Basel III provided discretion for regulators to impose an additional buffer, the “countercyclical buffer,” of up to 2.5% of common equity Tier 1 capital to take into account the macro-financial environment and periods of excessive credit growth. However, the final rules permit the countercyclical buffer to be applied only to “advanced approach banks” (i.e., banks with $250 billion or more in total assets or $10 billion or more in total foreign exposures), which currently excludes the Bancorp and the Bank. The final rules also implement revisions and clarifications consistent with Basel III regarding the various components of Tier 1 capital, including common equity, unrealized gains and losses, as well as certain instruments that will no longer qualify as Tier 1 capital, some of which will be phased out over time. However, the final rules provide that small depository institution holding companies with less than $15 billion in total assets as of December 31, 2009, (which includes the Bancorp) will be able to permanently include non-qualifying instruments that were issued and included in Tier 1 or Tier 2 capital prior to May 19, 2010, as additional Tier 1 or Tier 2 capital until they redeem such instruments or until the instruments mature.
In addition, the final rules provided for smaller banking institutions (less than $250 billion in consolidated assets) an opportunity to make a one-time election to opt out of including most elements of accumulated other comprehensive income (loss) in regulatory capital. Importantly, the opt-out excludes from regulatory capital not only unrealized gains and losses on available for sale debt securities, but also accumulated net gains and losses on cash-flow hedges and amounts attributable to defined benefit postretirement plans. The Bank selected the opt-out election in its March 31, 2015 Call Report.
22


The final rules also set forth the prompt corrective action framework, which is designed to place restrictions on insured depository institutions, including the Bank, if their capital levels begin to show signs of weakness. Under the prompt corrective action requirements, which are designed to complement the capital conservation buffer, insured depository institutions are required to meet the following increased capital level requirements in order to qualify as “well capitalized:”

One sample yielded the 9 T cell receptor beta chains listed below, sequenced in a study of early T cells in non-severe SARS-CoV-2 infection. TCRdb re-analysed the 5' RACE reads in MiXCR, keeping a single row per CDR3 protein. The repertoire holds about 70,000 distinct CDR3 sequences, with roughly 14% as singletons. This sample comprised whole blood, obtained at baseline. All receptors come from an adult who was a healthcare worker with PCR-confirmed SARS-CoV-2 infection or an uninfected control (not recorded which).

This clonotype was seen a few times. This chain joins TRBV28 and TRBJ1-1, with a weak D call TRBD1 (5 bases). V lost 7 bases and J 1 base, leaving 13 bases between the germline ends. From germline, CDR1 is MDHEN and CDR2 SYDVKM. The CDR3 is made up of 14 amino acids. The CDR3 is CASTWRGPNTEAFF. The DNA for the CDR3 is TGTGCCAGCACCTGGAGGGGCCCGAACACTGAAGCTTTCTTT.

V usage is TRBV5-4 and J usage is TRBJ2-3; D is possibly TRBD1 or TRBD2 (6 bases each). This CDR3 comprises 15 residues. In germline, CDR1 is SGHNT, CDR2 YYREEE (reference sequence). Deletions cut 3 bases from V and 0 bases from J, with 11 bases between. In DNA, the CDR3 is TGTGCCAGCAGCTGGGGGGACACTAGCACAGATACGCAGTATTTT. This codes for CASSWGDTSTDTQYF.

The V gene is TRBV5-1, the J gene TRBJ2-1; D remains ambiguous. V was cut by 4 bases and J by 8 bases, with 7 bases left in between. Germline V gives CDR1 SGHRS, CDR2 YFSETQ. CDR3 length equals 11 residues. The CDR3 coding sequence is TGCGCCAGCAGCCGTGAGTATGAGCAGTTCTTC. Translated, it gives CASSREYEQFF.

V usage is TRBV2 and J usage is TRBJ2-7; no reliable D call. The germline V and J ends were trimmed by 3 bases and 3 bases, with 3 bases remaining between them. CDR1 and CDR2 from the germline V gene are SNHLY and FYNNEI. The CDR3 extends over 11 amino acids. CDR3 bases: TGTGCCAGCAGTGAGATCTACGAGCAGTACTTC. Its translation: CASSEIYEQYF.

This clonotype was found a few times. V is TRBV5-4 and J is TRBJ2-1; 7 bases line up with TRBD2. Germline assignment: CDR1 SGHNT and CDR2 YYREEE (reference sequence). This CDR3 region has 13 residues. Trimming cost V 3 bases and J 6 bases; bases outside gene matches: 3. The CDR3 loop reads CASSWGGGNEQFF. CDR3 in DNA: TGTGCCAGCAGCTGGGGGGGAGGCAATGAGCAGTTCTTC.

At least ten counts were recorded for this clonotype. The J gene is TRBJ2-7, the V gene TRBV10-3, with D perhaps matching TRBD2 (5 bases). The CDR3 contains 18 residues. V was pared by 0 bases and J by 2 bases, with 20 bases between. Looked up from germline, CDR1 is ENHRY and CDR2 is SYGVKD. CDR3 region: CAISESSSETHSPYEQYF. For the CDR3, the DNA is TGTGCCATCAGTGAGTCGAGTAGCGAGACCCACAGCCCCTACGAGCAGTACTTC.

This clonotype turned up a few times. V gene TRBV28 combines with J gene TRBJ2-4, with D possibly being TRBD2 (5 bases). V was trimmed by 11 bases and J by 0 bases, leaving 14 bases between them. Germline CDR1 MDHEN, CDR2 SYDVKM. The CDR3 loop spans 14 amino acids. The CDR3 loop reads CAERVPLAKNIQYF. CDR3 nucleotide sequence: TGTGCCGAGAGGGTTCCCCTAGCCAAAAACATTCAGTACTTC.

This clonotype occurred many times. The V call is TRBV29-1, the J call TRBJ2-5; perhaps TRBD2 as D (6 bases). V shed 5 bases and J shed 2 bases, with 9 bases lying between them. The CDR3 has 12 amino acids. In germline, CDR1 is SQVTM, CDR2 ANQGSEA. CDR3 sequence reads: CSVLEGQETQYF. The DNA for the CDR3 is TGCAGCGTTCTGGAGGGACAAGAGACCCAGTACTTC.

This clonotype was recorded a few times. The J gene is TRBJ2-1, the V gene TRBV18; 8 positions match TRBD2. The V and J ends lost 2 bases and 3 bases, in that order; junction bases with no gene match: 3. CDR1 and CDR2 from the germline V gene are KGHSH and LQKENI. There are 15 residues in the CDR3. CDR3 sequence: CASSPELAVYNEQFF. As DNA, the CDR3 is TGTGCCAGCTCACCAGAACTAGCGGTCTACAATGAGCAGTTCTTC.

(i) a common equity Tier 1 capital ratio of 6.5%;
(ii) a Tier 1 risk-based capital ratio of 8%;
(iii) a total risk-based capital ratio of 10%; and
(iv) a Tier 1 leverage ratio of 5%.
The final rules set forth certain provisions relating to the calculation of risk-weighted assets. The standardized approach final rule utilizes an increased number of credit-risk exposure categories and risk weights and also addressed:
(i) an alternative standard of creditworthiness consistent with Section 939A of the Dodd-Frank Act;
(ii) revisions to recognition of credit-risk mitigation;
(iii) rules for risk weighting of equity exposures and past-due loans;
(iv) revised capital treatment for derivatives and repo-style transactions;
(v) the option to use a formula-based approach referred to as the simplified supervisory formula approach to determine the risk weight of various securitization tranches in addition to the previous “gross-up” method (replacing the credit ratings approach for certain securitization); and
(vi) disclosure requirements for top-tier banking organizations with $50 billion or more in total assets that are not subject to the “advanced approach rules” that apply to banks with greater than $250 billion in consolidated assets.
In addition, in December 2018, the U.S. federal banking agencies finalized rules that permit bank holding companies and banks to phase-in, for regulatory capital purposes, the day-one impact of the new CECL accounting rule on retained earnings over a period of three years, with 25% of the day-one impact recognized on the adoption date (January 1, 2020 for Customers) and an additional 25% recognized annually on January 1 for the next three years.
In first quarter 2020, as part of its response to the impact of COVID-19, the U.S. federal banking regulatory agencies issued an interim final rule that provided the option to temporarily delay certain effects of CECL on regulatory capital for two years, followed by a three-year transition period. The interim final rule allows banking organizations to delay for two years 100% of the day-one impact of adopting CECL and 25% of the cumulative change in the reported allowance for credit losses since adopting CECL. Customers has elected to adopt the interim final rule. The cumulative CECL capital transition impact as of December 31, 2021 which amounted to $61.6 million will be phased in at 25% per year beginning on January 1, 2022 through December 31, 2024. As of December 31, 2023, our regulatory capital ratios reflected 50%, or $30.8 million, benefit associated with the CECL transition provisions.